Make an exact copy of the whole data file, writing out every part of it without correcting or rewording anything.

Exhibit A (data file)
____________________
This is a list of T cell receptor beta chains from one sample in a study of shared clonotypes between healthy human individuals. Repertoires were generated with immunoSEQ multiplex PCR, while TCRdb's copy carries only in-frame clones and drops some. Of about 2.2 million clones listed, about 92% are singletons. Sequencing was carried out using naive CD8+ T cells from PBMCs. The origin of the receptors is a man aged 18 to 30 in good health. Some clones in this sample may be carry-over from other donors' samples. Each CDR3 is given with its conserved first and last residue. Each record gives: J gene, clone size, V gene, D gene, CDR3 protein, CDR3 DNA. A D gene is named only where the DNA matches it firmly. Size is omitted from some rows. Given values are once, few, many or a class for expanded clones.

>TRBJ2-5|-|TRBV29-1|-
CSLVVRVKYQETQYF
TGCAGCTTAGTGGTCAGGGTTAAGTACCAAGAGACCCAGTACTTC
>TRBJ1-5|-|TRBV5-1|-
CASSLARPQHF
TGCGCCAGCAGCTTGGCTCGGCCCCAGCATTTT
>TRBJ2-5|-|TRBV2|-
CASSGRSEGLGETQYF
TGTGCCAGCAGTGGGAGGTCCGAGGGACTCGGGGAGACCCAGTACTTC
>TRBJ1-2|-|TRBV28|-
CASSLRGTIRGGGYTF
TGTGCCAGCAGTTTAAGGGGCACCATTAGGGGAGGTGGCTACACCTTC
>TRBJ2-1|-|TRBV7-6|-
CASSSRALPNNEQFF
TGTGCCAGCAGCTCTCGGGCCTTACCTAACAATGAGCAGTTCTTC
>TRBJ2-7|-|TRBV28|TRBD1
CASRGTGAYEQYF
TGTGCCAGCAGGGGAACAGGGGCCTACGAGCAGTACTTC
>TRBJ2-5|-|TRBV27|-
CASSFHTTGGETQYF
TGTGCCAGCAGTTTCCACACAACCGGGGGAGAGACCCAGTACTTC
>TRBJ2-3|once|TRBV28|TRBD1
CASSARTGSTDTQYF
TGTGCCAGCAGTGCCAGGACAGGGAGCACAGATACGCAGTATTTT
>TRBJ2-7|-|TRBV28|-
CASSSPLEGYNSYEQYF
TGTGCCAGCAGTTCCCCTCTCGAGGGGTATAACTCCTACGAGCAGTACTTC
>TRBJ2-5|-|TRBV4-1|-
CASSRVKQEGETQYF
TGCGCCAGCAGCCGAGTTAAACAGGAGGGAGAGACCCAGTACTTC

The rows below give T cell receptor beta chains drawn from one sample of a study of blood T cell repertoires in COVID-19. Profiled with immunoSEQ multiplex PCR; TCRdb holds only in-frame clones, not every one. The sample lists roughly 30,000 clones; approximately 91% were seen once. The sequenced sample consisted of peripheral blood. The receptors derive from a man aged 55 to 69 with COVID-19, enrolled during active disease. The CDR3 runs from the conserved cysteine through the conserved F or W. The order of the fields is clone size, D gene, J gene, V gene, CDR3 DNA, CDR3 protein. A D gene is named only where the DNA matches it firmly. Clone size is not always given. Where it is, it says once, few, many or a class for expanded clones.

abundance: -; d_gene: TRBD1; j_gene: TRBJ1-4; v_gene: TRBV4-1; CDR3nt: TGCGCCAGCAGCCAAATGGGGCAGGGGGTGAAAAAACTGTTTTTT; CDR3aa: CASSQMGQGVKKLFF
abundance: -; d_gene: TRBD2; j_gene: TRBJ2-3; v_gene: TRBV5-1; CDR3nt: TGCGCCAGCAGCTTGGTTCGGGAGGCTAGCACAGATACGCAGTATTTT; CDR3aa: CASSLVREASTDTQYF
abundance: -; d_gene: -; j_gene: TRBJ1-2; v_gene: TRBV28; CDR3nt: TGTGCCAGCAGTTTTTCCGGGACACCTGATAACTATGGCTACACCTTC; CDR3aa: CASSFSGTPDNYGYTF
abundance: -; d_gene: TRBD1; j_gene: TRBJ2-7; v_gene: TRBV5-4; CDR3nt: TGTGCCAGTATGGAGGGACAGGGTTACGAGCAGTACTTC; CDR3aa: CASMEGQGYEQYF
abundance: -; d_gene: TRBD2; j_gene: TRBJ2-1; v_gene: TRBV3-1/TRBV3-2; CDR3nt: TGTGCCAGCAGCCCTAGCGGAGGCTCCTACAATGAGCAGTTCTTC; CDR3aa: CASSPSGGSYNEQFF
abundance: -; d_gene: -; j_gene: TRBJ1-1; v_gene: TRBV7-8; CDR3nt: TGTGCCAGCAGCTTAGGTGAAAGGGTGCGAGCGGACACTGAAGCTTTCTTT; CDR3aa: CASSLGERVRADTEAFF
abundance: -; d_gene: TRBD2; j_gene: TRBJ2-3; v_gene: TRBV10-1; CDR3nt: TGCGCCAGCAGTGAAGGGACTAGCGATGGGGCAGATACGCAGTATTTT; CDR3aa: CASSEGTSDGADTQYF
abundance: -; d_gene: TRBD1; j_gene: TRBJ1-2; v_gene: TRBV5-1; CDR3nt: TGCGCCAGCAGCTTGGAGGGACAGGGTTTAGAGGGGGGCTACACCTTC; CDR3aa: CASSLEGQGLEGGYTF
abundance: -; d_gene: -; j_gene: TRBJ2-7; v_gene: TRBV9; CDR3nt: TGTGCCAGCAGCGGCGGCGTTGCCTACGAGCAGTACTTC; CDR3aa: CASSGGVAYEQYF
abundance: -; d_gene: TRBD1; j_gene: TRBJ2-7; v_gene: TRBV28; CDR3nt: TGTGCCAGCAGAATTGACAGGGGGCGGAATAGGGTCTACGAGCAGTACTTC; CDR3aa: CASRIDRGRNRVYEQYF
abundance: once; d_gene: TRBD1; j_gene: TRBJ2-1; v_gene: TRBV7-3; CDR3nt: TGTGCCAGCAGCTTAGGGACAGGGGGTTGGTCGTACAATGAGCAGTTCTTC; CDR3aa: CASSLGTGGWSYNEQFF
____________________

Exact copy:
This is a list of T cell receptor beta chains from one sample in a study of shared clonotypes between healthy human individuals. Repertoires were generated with immunoSEQ multiplex PCR, while TCRdb's copy carries only in-frame clones and drops some. Of about 2.2 million clones listed, about 92% are singletons. Sequencing was carried out using naive CD8+ T cells from PBMCs. The origin of the receptors is a man aged 18 to 30 in good health. Some clones in this sample may be carry-over from other donors' samples. Each CDR3 is given with its conserved first and last residue. Each record gives: J gene, clone size, V gene, D gene, CDR3 protein, CDR3 DNA. A D gene is named only where the DNA matches it firmly. Size is omitted from some rows. Given values are once, few, many or a class for expanded clones.

>TRBJ2-5|-|TRBV29-1|-
CSLVVRVKYQETQYF
TGCAGCTTAGTGGTCAGGGTTAAGTACCAAGAGACCCAGTACTTC
>TRBJ1-5|-|TRBV5-1|-
CASSLARPQHF
TGCGCCAGCAGCTTGGCTCGGCCCCAGCATTTT
>TRBJ2-5|-|TRBV2|-
CASSGRSEGLGETQYF
TGTGCCAGCAGTGGGAGGTCCGAGGGACTCGGGGAGACCCAGTACTTC
>TRBJ1-2|-|TRBV28|-
CASSLRGTIRGGGYTF
TGTGCCAGCAGTTTAAGGGGCACCATTAGGGGAGGTGGCTACACCTTC
>TRBJ2-1|-|TRBV7-6|-
CASSSRALPNNEQFF
TGTGCCAGCAGCTCTCGGGCCTTACCTAACAATGAGCAGTTCTTC
>TRBJ2-7|-|TRBV28|TRBD1
CASRGTGAYEQYF
TGTGCCAGCAGGGGAACAGGGGCCTACGAGCAGTACTTC
>TRBJ2-5|-|TRBV27|-
CASSFHTTGGETQYF
TGTGCCAGCAGTTTCCACACAACCGGGGGAGAGACCCAGTACTTC
>TRBJ2-3|once|TRBV28|TRBD1
CASSARTGSTDTQYF
TGTGCCAGCAGTGCCAGGACAGGGAGCACAGATACGCAGTATTTT
>TRBJ2-7|-|TRBV28|-
CASSSPLEGYNSYEQYF
TGTGCCAGCAGTTCCCCTCTCGAGGGGTATAACTCCTACGAGCAGTACTTC
>TRBJ2-5|-|TRBV4-1|-
CASSRVKQEGETQYF
TGCGCCAGCAGCCGAGTTAAACAGGAGGGAGAGACCCAGTACTTC

The rows below give T cell receptor beta chains drawn from one sample of a study of blood T cell repertoires in COVID-19. Profiled with immunoSEQ multiplex PCR; TCRdb holds only in-frame clones, not every one. The sample lists roughly 30,000 clones; approximately 91% were seen once. The sequenced sample consisted of peripheral blood. The receptors derive from a man aged 55 to 69 with COVID-19, enrolled during active disease. The CDR3 runs from the conserved cysteine through the conserved F or W. The order of the fields is clone size, D gene, J gene, V gene, CDR3 DNA, CDR3 protein. A D gene is named only where the DNA matches it firmly. Clone size is not always given. Where it is, it says once, few, many or a class for expanded clones.

abundance: -; d_gene: TRBD1; j_gene: TRBJ1-4; v_gene: TRBV4-1; CDR3nt: TGCGCCAGCAGCCAAATGGGGCAGGGGGTGAAAAAACTGTTTTTT; CDR3aa: CASSQMGQGVKKLFF
abundance: -; d_gene: TRBD2; j_gene: TRBJ2-3; v_gene: TRBV5-1; CDR3nt: TGCGCCAGCAGCTTGGTTCGGGAGGCTAGCACAGATACGCAGTATTTT; CDR3aa: CASSLVREASTDTQYF
abundance: -; d_gene: -; j_gene: TRBJ1-2; v_gene: TRBV28; CDR3nt: TGTGCCAGCAGTTTTTCCGGGACACCTGATAACTATGGCTACACCTTC; CDR3aa: CASSFSGTPDNYGYTF
abundance: -; d_gene: TRBD1; j_gene: TRBJ2-7; v_gene: TRBV5-4; CDR3nt: TGTGCCAGTATGGAGGGACAGGGTTACGAGCAGTACTTC; CDR3aa: CASMEGQGYEQYF
abundance: -; d_gene: TRBD2; j_gene: TRBJ2-1; v_gene: TRBV3-1/TRBV3-2; CDR3nt: TGTGCCAGCAGCCCTAGCGGAGGCTCCTACAATGAGCAGTTCTTC; CDR3aa: CASSPSGGSYNEQFF
abundance: -; d_gene: -; j_gene: TRBJ1-1; v_gene: TRBV7-8; CDR3nt: TGTGCCAGCAGCTTAGGTGAAAGGGTGCGAGCGGACACTGAAGCTTTCTTT; CDR3aa: CASSLGERVRADTEAFF
abundance: -; d_gene: TRBD2; j_gene: TRBJ2-3; v_gene: TRBV10-1; CDR3nt: TGCGCCAGCAGTGAAGGGACTAGCGATGGGGCAGATACGCAGTATTTT; CDR3aa: CASSEGTSDGADTQYF
abundance: -; d_gene: TRBD1; j_gene: TRBJ1-2; v_gene: TRBV5-1; CDR3nt: TGCGCCAGCAGCTTGGAGGGACAGGGTTTAGAGGGGGGCTACACCTTC; CDR3aa: CASSLEGQGLEGGYTF
abundance: -; d_gene: -; j_gene: TRBJ2-7; v_gene: TRBV9; CDR3nt: TGTGCCAGCAGCGGCGGCGTTGCCTACGAGCAGTACTTC; CDR3aa: CASSGGVAYEQYF
abundance: -; d_gene: TRBD1; j_gene: TRBJ2-7; v_gene: TRBV28; CDR3nt: TGTGCCAGCAGAATTGACAGGGGGCGGAATAGGGTCTACGAGCAGTACTTC; CDR3aa: CASRIDRGRNRVYEQYF
abundance: once; d_gene: TRBD1; j_gene: TRBJ2-1; v_gene: TRBV7-3; CDR3nt: TGTGCCAGCAGCTTAGGGACAGGGGGTTGGTCGTACAATGAGCAGTTCTTC; CDR3aa: CASSLGTGGWSYNEQFF